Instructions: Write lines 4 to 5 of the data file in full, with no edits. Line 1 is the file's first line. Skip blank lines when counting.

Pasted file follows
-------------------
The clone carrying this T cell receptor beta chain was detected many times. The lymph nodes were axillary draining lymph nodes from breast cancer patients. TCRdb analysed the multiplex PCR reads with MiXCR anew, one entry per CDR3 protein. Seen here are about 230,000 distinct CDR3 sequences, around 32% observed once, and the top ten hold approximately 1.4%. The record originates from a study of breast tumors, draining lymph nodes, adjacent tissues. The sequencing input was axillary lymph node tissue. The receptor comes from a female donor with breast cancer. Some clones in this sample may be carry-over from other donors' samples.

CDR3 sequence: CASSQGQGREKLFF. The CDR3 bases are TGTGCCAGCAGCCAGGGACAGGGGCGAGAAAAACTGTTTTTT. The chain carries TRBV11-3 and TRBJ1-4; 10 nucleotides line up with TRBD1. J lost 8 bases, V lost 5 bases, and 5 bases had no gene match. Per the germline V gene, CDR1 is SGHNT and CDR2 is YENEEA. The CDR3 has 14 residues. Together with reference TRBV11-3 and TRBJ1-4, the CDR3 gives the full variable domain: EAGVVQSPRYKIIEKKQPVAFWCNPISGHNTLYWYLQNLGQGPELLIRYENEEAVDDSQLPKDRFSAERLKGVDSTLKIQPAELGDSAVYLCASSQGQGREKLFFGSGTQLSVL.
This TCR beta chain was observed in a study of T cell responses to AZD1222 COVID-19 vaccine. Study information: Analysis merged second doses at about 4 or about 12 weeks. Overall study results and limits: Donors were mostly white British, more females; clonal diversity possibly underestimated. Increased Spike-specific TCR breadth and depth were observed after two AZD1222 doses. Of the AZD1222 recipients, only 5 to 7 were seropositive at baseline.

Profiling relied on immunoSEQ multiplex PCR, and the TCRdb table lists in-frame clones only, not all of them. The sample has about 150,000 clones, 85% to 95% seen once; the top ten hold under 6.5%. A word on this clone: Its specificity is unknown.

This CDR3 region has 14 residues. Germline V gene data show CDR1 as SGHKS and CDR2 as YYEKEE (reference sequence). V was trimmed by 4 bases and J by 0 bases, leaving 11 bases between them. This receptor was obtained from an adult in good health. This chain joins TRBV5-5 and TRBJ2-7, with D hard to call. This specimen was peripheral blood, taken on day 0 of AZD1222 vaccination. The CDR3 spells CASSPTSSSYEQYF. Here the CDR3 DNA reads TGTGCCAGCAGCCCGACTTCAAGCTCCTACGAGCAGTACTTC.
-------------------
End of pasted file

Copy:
Profiling relied on immunoSEQ multiplex PCR, and the TCRdb table lists in-frame clones only, not all of them. The sample has about 150,000 clones, 85% to 95% seen once; the top ten hold under 6.5%. A word on this clone: Its specificity is unknown.

This CDR3 region has 14 residues. Germline V gene data show CDR1 as SGHKS and CDR2 as YYEKEE (reference sequence). V was trimmed by 4 bases and J by 0 bases, leaving 11 bases between them. This receptor was obtained from an adult in good health. This chain joins TRBV5-5 and TRBJ2-7, with D hard to call. This specimen was peripheral blood, taken on day 0 of AZD1222 vaccination. The CDR3 spells CASSPTSSSYEQYF. Here the CDR3 DNA reads TGTGCCAGCAGCCCGACTTCAAGCTCCTACGAGCAGTACTTC.